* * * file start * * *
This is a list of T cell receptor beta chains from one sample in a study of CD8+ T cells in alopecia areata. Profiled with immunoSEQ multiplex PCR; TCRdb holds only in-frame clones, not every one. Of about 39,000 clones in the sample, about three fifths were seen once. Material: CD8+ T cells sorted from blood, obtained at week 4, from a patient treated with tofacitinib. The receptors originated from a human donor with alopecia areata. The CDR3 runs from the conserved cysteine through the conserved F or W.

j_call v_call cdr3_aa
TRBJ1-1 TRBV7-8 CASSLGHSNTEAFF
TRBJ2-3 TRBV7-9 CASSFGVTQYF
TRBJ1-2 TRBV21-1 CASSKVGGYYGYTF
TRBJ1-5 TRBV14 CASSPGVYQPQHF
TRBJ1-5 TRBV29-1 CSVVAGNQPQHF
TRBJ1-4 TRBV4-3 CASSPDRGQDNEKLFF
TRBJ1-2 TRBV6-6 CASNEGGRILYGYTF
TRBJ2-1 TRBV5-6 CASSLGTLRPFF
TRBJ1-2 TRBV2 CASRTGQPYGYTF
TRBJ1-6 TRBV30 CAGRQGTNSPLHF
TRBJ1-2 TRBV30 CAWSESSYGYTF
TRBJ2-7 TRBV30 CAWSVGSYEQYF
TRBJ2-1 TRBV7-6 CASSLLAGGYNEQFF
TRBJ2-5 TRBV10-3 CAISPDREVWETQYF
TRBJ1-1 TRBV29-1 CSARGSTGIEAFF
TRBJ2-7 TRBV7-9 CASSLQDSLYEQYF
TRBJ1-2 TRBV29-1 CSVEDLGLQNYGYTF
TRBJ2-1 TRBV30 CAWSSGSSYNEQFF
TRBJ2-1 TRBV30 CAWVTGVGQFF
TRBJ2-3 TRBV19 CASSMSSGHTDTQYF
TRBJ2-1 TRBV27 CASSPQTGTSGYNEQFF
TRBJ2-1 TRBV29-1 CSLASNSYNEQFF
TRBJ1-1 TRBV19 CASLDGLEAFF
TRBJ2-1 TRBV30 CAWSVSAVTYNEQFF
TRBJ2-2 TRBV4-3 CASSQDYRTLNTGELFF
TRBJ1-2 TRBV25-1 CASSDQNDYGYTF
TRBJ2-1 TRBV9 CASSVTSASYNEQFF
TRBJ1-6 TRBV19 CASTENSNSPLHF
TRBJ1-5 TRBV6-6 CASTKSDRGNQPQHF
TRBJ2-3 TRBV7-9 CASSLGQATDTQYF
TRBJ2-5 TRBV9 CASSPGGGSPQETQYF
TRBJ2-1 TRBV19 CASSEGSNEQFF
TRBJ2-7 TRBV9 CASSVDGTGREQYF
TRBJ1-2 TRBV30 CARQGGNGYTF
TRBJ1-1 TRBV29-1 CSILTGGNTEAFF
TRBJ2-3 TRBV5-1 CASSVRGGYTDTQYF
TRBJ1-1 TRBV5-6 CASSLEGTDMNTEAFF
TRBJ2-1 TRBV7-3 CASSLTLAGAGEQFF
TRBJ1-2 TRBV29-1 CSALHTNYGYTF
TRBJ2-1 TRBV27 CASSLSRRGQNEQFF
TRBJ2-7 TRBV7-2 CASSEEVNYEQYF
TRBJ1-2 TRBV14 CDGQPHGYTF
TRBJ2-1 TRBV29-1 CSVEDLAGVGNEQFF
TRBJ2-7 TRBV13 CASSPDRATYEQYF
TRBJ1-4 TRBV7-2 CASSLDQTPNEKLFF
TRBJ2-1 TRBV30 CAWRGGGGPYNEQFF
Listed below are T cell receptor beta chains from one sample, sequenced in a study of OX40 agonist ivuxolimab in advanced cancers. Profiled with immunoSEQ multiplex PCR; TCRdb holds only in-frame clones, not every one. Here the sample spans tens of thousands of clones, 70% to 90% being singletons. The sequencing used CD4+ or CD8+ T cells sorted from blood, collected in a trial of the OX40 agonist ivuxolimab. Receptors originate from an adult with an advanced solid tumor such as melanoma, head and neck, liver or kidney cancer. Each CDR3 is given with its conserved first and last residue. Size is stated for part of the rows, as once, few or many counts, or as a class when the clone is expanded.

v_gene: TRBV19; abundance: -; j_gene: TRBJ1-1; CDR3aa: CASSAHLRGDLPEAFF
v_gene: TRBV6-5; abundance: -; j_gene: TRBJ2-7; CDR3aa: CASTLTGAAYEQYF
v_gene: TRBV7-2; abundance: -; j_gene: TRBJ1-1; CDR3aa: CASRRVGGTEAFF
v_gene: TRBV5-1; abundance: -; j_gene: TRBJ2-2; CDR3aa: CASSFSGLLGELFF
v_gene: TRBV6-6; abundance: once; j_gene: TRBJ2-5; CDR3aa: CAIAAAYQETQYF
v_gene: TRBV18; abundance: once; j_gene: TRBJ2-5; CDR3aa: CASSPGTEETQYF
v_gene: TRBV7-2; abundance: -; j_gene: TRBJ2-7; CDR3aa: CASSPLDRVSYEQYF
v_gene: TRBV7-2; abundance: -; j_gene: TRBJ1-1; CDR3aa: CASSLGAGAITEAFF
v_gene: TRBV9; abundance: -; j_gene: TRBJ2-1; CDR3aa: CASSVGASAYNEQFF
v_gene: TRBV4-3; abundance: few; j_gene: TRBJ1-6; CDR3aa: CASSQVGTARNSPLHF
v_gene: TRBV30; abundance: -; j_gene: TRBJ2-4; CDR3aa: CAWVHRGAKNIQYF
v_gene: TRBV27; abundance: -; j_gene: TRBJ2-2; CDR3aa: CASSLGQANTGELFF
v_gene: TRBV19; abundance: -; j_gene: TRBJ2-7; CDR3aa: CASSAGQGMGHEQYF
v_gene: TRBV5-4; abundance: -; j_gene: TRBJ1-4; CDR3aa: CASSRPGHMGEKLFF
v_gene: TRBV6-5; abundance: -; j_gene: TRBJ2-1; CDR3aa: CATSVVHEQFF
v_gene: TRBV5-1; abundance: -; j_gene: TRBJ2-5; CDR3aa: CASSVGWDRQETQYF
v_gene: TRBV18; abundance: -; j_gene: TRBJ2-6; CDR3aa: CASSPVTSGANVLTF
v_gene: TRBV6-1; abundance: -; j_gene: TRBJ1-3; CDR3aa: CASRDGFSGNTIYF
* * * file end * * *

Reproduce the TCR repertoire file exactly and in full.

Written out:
This is a list of T cell receptor beta chains from one sample in a study of CD8+ T cells in alopecia areata. Profiled with immunoSEQ multiplex PCR; TCRdb holds only in-frame clones, not every one. Of about 39,000 clones in the sample, about three fifths were seen once. Material: CD8+ T cells sorted from blood, obtained at week 4, from a patient treated with tofacitinib. The receptors originated from a human donor with alopecia areata. The CDR3 runs from the conserved cysteine through the conserved F or W.

j_call v_call cdr3_aa
TRBJ1-1 TRBV7-8 CASSLGHSNTEAFF
TRBJ2-3 TRBV7-9 CASSFGVTQYF
TRBJ1-2 TRBV21-1 CASSKVGGYYGYTF
TRBJ1-5 TRBV14 CASSPGVYQPQHF
TRBJ1-5 TRBV29-1 CSVVAGNQPQHF
TRBJ1-4 TRBV4-3 CASSPDRGQDNEKLFF
TRBJ1-2 TRBV6-6 CASNEGGRILYGYTF
TRBJ2-1 TRBV5-6 CASSLGTLRPFF
TRBJ1-2 TRBV2 CASRTGQPYGYTF
TRBJ1-6 TRBV30 CAGRQGTNSPLHF
TRBJ1-2 TRBV30 CAWSESSYGYTF
TRBJ2-7 TRBV30 CAWSVGSYEQYF
TRBJ2-1 TRBV7-6 CASSLLAGGYNEQFF
TRBJ2-5 TRBV10-3 CAISPDREVWETQYF
TRBJ1-1 TRBV29-1 CSARGSTGIEAFF
TRBJ2-7 TRBV7-9 CASSLQDSLYEQYF
TRBJ1-2 TRBV29-1 CSVEDLGLQNYGYTF
TRBJ2-1 TRBV30 CAWSSGSSYNEQFF
TRBJ2-1 TRBV30 CAWVTGVGQFF
TRBJ2-3 TRBV19 CASSMSSGHTDTQYF
TRBJ2-1 TRBV27 CASSPQTGTSGYNEQFF
TRBJ2-1 TRBV29-1 CSLASNSYNEQFF
TRBJ1-1 TRBV19 CASLDGLEAFF
TRBJ2-1 TRBV30 CAWSVSAVTYNEQFF
TRBJ2-2 TRBV4-3 CASSQDYRTLNTGELFF
TRBJ1-2 TRBV25-1 CASSDQNDYGYTF
TRBJ2-1 TRBV9 CASSVTSASYNEQFF
TRBJ1-6 TRBV19 CASTENSNSPLHF
TRBJ1-5 TRBV6-6 CASTKSDRGNQPQHF
TRBJ2-3 TRBV7-9 CASSLGQATDTQYF
TRBJ2-5 TRBV9 CASSPGGGSPQETQYF
TRBJ2-1 TRBV19 CASSEGSNEQFF
TRBJ2-7 TRBV9 CASSVDGTGREQYF
TRBJ1-2 TRBV30 CARQGGNGYTF
TRBJ1-1 TRBV29-1 CSILTGGNTEAFF
TRBJ2-3 TRBV5-1 CASSVRGGYTDTQYF
TRBJ1-1 TRBV5-6 CASSLEGTDMNTEAFF
TRBJ2-1 TRBV7-3 CASSLTLAGAGEQFF
TRBJ1-2 TRBV29-1 CSALHTNYGYTF
TRBJ2-1 TRBV27 CASSLSRRGQNEQFF
TRBJ2-7 TRBV7-2 CASSEEVNYEQYF
TRBJ1-2 TRBV14 CDGQPHGYTF
TRBJ2-1 TRBV29-1 CSVEDLAGVGNEQFF
TRBJ2-7 TRBV13 CASSPDRATYEQYF
TRBJ1-4 TRBV7-2 CASSLDQTPNEKLFF
TRBJ2-1 TRBV30 CAWRGGGGPYNEQFF
Listed below are T cell receptor beta chains from one sample, sequenced in a study of OX40 agonist ivuxolimab in advanced cancers. Profiled with immunoSEQ multiplex PCR; TCRdb holds only in-frame clones, not every one. Here the sample spans tens of thousands of clones, 70% to 90% being singletons. The sequencing used CD4+ or CD8+ T cells sorted from blood, collected in a trial of the OX40 agonist ivuxolimab. Receptors originate from an adult with an advanced solid tumor such as melanoma, head and neck, liver or kidney cancer. Each CDR3 is given with its conserved first and last residue. Size is stated for part of the rows, as once, few or many counts, or as a class when the clone is expanded.

v_gene: TRBV19; abundance: -; j_gene: TRBJ1-1; CDR3aa: CASSAHLRGDLPEAFF
v_gene: TRBV6-5; abundance: -; j_gene: TRBJ2-7; CDR3aa: CASTLTGAAYEQYF
v_gene: TRBV7-2; abundance: -; j_gene: TRBJ1-1; CDR3aa: CASRRVGGTEAFF
v_gene: TRBV5-1; abundance: -; j_gene: TRBJ2-2; CDR3aa: CASSFSGLLGELFF
v_gene: TRBV6-6; abundance: once; j_gene: TRBJ2-5; CDR3aa: CAIAAAYQETQYF
v_gene: TRBV18; abundance: once; j_gene: TRBJ2-5; CDR3aa: CASSPGTEETQYF
v_gene: TRBV7-2; abundance: -; j_gene: TRBJ2-7; CDR3aa: CASSPLDRVSYEQYF
v_gene: TRBV7-2; abundance: -; j_gene: TRBJ1-1; CDR3aa: CASSLGAGAITEAFF
v_gene: TRBV9; abundance: -; j_gene: TRBJ2-1; CDR3aa: CASSVGASAYNEQFF
v_gene: TRBV4-3; abundance: few; j_gene: TRBJ1-6; CDR3aa: CASSQVGTARNSPLHF
v_gene: TRBV30; abundance: -; j_gene: TRBJ2-4; CDR3aa: CAWVHRGAKNIQYF
v_gene: TRBV27; abundance: -; j_gene: TRBJ2-2; CDR3aa: CASSLGQANTGELFF
v_gene: TRBV19; abundance: -; j_gene: TRBJ2-7; CDR3aa: CASSAGQGMGHEQYF
v_gene: TRBV5-4; abundance: -; j_gene: TRBJ1-4; CDR3aa: CASSRPGHMGEKLFF
v_gene: TRBV6-5; abundance: -; j_gene: TRBJ2-1; CDR3aa: CATSVVHEQFF
v_gene: TRBV5-1; abundance: -; j_gene: TRBJ2-5; CDR3aa: CASSVGWDRQETQYF
v_gene: TRBV18; abundance: -; j_gene: TRBJ2-6; CDR3aa: CASSPVTSGANVLTF
v_gene: TRBV6-1; abundance: -; j_gene: TRBJ1-3; CDR3aa: CASRDGFSGNTIYF